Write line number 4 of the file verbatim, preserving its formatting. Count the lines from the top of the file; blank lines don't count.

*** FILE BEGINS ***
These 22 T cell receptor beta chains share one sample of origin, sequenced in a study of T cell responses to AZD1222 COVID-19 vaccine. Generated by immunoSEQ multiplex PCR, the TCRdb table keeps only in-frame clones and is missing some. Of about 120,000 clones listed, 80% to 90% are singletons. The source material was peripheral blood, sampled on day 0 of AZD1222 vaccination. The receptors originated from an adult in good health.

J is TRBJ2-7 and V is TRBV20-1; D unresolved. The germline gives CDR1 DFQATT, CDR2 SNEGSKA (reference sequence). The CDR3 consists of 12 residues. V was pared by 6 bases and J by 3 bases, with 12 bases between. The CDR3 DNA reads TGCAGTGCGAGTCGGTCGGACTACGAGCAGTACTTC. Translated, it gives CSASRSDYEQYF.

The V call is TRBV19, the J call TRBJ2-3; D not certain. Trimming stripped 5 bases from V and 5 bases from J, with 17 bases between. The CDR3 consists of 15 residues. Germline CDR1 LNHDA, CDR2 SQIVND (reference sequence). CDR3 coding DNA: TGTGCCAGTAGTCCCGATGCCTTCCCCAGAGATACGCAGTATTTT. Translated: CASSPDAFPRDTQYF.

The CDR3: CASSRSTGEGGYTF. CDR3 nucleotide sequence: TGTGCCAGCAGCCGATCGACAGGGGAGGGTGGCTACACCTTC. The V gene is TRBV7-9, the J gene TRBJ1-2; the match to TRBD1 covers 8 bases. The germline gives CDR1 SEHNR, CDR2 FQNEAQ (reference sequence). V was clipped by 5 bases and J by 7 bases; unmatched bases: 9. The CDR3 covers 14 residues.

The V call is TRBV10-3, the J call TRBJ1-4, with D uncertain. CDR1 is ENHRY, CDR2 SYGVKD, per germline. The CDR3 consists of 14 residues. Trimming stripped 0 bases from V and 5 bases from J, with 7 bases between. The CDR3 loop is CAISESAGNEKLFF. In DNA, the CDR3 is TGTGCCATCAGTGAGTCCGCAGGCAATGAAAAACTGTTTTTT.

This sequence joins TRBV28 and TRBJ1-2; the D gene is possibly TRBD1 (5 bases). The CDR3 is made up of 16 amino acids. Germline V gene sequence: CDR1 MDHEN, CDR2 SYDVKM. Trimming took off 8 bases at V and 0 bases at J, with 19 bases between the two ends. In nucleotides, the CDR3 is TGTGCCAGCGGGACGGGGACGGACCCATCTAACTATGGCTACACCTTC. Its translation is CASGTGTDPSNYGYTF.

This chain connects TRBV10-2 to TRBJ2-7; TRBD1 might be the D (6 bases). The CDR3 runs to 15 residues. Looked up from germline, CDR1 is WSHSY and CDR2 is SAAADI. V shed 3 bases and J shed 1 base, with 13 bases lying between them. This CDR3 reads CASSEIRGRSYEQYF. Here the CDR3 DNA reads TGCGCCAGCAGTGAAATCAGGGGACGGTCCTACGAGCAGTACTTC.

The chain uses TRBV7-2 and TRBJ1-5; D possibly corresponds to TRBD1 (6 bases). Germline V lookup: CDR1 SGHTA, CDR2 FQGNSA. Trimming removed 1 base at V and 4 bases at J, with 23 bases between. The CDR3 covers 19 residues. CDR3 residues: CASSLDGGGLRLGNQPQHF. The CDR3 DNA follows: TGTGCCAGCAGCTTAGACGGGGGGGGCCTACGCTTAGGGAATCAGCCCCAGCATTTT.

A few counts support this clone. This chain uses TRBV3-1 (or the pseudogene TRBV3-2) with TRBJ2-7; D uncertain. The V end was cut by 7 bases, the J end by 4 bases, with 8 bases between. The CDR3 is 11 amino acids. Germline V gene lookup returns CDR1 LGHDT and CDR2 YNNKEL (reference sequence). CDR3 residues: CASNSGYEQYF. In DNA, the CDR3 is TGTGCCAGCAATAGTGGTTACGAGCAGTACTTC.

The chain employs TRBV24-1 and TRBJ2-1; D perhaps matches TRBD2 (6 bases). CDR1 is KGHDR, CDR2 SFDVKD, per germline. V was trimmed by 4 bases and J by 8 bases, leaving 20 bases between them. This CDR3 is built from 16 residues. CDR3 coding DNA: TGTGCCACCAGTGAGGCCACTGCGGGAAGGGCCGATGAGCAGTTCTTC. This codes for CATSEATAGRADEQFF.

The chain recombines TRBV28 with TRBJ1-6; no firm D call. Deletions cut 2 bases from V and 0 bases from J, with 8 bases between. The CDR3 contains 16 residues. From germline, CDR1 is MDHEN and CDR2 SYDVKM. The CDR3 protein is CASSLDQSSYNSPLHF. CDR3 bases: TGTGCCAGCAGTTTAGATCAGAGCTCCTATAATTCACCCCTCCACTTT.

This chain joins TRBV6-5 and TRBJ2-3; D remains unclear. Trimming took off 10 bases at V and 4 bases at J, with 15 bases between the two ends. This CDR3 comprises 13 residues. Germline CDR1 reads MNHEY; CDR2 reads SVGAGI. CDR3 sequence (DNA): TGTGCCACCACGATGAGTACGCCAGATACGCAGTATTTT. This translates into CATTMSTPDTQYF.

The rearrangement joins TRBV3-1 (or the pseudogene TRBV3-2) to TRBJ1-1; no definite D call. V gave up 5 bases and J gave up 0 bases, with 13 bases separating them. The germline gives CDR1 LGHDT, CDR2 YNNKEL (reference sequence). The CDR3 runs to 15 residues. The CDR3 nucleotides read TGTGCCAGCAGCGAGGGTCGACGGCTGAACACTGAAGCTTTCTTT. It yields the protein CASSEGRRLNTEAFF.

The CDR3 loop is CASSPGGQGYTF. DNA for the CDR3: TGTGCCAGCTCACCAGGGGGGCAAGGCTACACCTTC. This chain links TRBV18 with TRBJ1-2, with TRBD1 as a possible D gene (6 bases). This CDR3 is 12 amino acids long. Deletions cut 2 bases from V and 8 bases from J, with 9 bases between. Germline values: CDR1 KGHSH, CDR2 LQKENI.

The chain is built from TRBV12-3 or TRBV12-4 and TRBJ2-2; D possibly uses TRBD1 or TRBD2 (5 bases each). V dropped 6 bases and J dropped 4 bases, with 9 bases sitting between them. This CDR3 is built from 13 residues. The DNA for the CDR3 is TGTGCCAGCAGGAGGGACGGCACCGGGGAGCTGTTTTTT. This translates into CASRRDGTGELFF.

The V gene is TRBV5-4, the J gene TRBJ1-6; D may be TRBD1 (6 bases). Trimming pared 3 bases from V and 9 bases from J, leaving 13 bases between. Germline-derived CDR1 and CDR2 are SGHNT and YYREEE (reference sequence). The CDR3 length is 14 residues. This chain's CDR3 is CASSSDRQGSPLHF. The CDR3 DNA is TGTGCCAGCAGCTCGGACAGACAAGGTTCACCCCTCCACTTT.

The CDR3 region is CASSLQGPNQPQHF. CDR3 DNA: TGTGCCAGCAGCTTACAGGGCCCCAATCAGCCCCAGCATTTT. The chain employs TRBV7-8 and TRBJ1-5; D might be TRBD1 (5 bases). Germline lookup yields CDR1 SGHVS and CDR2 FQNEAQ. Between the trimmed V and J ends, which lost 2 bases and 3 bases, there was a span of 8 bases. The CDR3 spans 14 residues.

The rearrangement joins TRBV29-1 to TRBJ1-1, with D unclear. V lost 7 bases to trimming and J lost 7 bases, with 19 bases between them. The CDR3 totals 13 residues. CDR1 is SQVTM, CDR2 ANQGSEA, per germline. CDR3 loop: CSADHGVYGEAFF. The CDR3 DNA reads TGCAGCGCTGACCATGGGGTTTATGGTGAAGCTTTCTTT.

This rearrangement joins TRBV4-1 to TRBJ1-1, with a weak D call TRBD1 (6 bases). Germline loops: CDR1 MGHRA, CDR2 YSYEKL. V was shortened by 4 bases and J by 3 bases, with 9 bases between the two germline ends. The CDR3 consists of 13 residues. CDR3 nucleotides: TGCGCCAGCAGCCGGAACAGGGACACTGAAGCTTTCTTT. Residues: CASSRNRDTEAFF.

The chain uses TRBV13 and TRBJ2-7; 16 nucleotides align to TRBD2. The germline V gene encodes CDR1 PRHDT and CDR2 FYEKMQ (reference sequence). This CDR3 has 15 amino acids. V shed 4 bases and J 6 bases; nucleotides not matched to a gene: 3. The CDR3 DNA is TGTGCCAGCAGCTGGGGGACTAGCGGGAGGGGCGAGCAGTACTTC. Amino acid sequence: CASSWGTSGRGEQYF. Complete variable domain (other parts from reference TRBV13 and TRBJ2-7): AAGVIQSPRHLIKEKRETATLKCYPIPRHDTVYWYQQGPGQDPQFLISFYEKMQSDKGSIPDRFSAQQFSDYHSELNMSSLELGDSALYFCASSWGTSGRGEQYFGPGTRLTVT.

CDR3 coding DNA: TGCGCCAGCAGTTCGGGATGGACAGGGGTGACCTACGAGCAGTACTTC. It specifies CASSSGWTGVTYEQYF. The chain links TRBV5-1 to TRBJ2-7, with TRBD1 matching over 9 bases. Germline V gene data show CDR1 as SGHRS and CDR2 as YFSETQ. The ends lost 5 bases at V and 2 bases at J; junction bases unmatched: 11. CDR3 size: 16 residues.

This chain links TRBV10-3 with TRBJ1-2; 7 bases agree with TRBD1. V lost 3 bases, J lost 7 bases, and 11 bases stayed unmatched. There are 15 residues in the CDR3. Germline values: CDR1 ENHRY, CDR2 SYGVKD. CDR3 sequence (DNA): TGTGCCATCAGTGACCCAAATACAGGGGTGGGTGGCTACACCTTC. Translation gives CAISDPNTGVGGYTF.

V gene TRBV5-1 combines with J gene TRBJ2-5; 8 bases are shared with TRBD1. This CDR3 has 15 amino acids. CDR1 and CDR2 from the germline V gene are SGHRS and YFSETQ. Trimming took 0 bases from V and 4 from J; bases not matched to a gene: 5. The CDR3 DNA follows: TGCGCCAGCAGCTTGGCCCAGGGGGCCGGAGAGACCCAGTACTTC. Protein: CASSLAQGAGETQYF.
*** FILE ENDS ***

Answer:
The CDR3: CASSRSTGEGGYTF. CDR3 nucleotide sequence: TGTGCCAGCAGCCGATCGACAGGGGAGGGTGGCTACACCTTC. The V gene is TRBV7-9, the J gene TRBJ1-2; the match to TRBD1 covers 8 bases. The germline gives CDR1 SEHNR, CDR2 FQNEAQ (reference sequence). V was clipped by 5 bases and J by 7 bases; unmatched bases: 9. The CDR3 covers 14 residues.